“I wanted to be a writer as a kid,” Connie Willis, author, says. “I can’t remember a time when I didn’t want to be a writer and didn’t make up stories and things.”
Willis is an award-winning, Greeley-based science fiction author responsible for 1992’s Doomsday Book. She grew up with “girls’ books” such as Little Women and Anne of Green Gables, but eventually discovered the work of sci-fi author Robert Heinlein and fell in love with science fiction. Soon, she had devoured all the science fiction she could find at her library, including The Year’s Best Short Story Collections.
“They were wonderful,” she says. “I got them even more than Heinlein. I think that was what converted me to science fiction, because you had all these very different writers doing a whole variety of different stories. I was just completely blown away by how many different things you could do with science fiction, and it wasn’t one kind of story, it wasn’t one kind of character. You could do almost anything.”
Willis says she was completely convinced that she wanted to write science fiction, but not novels.
“I still want to write short stories,” she said. “I spent the first ten to fifteen years of my career writing exclusively short stories.”
Despite her interest in just writing short stories, Willis eventually published her first novel Lincoln Streams. She said she was backed into it by her writer’s workshop.
“Everybody said, ‘This needs to be included, this needs to be included.’ I was like, ‘oh, okay, I think this is actually a novel and I can’t do it at this shorter length,’” she says. “So that’s why I wrote my first novel. I did not become a convert to novels. I write novels, but I also write short stories.”
Since 1980, Willis has been regularly published with a majority of her work focusing on time travel, particularly a series of her books focusing on a distant future Oxford that sends historians back to certain time periods for research purposes, such as World War II and The Black Death. When she first started writing, however, time travel was considered a dead genre.
“Time travel has been a part of science fiction from the very beginning,” Willis explains. “It had been very popular in the 1940s and ‘50s and then it kind of died out, and so when I wrote Fire Watch, nobody was writing time travel, so that was a very different kind of thing. When I took it to workshop, everybody said, ‘Time Travel is dead. This is ridiculous. You can’t write a time travel story. They’re dead.’ I’m like, ‘Well, it won’t be dead after I write this one.’”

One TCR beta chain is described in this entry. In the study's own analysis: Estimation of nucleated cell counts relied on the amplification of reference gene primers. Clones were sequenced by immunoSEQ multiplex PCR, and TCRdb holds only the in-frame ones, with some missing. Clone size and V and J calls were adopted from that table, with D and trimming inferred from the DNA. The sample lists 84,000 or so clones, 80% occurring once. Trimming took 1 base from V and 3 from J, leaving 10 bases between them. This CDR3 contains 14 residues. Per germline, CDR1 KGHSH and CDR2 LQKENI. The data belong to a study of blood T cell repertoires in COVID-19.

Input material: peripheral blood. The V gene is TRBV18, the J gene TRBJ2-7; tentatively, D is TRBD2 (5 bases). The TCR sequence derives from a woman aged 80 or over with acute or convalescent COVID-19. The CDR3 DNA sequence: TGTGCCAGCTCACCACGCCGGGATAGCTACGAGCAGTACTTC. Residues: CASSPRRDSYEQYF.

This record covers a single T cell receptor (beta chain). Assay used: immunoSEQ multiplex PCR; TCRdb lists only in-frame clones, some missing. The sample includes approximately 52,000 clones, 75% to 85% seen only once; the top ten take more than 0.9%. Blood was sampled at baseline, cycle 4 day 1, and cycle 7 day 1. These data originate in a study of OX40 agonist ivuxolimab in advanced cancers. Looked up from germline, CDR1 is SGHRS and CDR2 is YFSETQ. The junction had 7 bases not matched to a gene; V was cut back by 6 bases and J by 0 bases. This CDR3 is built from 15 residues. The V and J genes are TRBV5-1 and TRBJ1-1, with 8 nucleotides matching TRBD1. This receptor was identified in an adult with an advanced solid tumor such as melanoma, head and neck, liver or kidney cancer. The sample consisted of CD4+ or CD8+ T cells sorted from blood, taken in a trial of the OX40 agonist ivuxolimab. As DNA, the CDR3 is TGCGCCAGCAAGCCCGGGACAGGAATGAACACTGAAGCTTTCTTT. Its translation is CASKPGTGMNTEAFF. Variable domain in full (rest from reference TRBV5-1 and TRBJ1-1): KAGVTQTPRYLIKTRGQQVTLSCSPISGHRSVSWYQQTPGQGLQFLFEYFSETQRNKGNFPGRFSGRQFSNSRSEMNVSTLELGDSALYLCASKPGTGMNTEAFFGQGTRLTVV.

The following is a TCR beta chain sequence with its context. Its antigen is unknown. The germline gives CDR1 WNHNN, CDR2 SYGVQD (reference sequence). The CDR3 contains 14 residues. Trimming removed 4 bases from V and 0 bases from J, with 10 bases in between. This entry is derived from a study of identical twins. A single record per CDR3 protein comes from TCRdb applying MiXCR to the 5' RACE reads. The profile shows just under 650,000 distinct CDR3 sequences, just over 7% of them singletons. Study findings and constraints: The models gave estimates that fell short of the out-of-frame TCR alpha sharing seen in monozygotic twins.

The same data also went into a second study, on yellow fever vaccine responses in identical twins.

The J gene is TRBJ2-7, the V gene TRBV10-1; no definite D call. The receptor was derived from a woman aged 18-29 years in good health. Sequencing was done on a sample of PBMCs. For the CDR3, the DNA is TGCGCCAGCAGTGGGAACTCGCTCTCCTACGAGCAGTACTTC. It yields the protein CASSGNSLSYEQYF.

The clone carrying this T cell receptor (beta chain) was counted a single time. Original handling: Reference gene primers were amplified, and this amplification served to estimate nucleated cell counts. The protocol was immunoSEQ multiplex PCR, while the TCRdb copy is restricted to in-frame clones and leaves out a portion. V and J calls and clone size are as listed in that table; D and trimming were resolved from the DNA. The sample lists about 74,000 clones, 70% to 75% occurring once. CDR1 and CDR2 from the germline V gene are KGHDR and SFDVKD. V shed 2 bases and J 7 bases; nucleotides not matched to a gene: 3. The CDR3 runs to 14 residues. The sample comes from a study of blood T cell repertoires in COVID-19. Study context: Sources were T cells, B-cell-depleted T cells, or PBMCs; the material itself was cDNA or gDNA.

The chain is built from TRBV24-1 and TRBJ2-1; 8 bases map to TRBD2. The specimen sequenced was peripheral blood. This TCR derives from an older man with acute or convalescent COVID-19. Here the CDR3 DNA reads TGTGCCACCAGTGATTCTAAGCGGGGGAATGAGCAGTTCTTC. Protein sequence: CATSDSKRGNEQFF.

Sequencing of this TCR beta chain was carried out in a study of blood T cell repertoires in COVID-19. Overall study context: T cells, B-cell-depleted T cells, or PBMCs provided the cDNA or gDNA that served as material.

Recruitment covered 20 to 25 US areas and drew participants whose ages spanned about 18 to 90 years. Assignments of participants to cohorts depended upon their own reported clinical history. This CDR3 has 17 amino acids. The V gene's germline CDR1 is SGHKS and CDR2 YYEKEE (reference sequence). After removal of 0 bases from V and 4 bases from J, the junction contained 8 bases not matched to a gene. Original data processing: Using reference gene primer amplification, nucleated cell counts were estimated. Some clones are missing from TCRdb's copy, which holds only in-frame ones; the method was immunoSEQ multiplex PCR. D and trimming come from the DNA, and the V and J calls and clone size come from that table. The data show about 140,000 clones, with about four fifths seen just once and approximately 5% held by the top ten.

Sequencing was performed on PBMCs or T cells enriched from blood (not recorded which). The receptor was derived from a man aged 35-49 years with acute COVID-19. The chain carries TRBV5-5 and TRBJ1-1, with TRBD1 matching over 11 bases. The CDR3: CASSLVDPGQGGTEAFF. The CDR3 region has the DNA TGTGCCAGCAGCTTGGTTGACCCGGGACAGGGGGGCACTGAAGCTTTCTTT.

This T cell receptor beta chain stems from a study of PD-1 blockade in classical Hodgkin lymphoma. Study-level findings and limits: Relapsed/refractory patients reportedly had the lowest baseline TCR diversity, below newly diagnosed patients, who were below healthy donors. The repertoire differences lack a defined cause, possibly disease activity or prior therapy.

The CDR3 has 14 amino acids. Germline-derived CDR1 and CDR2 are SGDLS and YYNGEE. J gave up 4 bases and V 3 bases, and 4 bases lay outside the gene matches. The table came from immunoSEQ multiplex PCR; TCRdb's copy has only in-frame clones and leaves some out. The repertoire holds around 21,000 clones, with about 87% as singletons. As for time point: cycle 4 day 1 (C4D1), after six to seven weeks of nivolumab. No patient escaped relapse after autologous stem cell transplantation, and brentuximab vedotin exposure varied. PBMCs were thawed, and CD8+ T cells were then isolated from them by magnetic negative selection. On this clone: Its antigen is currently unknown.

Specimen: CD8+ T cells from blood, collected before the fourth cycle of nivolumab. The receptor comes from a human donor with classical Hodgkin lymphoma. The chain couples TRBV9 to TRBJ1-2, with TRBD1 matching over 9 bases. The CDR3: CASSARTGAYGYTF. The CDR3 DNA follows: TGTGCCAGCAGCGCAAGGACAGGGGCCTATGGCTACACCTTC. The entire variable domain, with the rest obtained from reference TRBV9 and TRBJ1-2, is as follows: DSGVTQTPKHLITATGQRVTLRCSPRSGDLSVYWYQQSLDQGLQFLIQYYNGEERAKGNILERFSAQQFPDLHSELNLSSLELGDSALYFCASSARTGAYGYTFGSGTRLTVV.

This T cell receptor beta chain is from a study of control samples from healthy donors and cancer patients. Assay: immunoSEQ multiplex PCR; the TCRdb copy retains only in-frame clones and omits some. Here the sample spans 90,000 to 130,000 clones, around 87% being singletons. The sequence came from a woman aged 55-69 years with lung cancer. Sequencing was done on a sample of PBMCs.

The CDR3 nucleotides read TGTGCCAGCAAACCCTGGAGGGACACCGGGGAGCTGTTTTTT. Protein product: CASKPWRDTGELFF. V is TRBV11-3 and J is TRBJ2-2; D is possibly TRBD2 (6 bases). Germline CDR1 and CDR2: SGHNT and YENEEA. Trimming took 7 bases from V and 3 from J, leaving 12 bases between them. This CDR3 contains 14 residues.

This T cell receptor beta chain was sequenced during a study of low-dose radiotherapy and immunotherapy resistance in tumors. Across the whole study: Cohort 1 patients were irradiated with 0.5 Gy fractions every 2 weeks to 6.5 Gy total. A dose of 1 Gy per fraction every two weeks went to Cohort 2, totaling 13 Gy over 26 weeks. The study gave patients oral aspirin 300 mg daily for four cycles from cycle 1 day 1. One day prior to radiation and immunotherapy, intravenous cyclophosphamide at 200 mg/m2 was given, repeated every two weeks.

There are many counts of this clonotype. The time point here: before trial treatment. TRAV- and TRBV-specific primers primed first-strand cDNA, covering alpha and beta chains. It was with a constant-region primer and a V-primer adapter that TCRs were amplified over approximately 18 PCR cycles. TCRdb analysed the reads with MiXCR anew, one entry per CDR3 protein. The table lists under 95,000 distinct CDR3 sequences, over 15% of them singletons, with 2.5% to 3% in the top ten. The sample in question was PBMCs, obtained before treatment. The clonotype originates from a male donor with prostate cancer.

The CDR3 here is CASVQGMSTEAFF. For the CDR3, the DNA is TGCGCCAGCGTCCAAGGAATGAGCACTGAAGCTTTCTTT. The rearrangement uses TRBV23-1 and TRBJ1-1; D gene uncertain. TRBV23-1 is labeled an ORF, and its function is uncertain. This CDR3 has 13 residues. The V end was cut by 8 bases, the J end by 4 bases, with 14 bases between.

Willis says that a ton of authors do follow trends, such as zombies and vampires, but she personally thinks it’s a dead end for writers, adding that trend-followers publish faster but also die faster.
“All you have to offer is your own personal view of the world and your own unique thing,” she says. “I think the most successful writers are the ones who follow their own star. There are millions of ideas that float past you everyday, all the time. But it’s the ones that emotionally grab you I think are the ones you should be writing about, and if you’re emotionally grabbed by it, then your readers will be.”
Willis also mentioned another dead-end for writers: e-books and self publishing. While Willis is a fan of e-books, she is not into self-publishing or self-published works.
“I think people think of it as a short-cut,” she says. “They’re not edited. I don’t know if you read self-published things, but they’re terrible. They need editors, and they need copy editing, obviously, for grammar and punctuation and spelling. I was at a library conference that had millions of these self-published authors. There was an 18-year-old girl there who had published her fourth novel, and she was like, ‘You should really buy it, it’s really good.’ I was like, ‘No, it’s not, without even looking at it because you’re 18-years-old.’ And maybe she’s a genius, but she still needs editing. The New York Times did a piece not too long ago where they said the average amount of money made by a self-published novel, online: $753 a year. It’s a dead-end for writers.”
Willis recommended starting in short stories, submitting to magazines, both print and online.
“I know people who only write novels and they’ve sold their novels. It’s hard to sell a novel without being agented,” she says. “There’s lots of way to get noticed. If you are good enough, you will be successful. If you are good enough, they won’t be able to ignore you, whatever the system is. You have to focus not on the selling, but on the writing. The writing has to be the main focus.”
For aspiring writers interested in seeing Willis in public soon, Willis will be teaching a writer’s workshop on plotting for ReadCon, hosted by High Plains Library, at Zoe’s Suite 100 on September 12 from 3-4 p.m. For more information, visit Willis’ blog at http://www.sftv.org/cw/.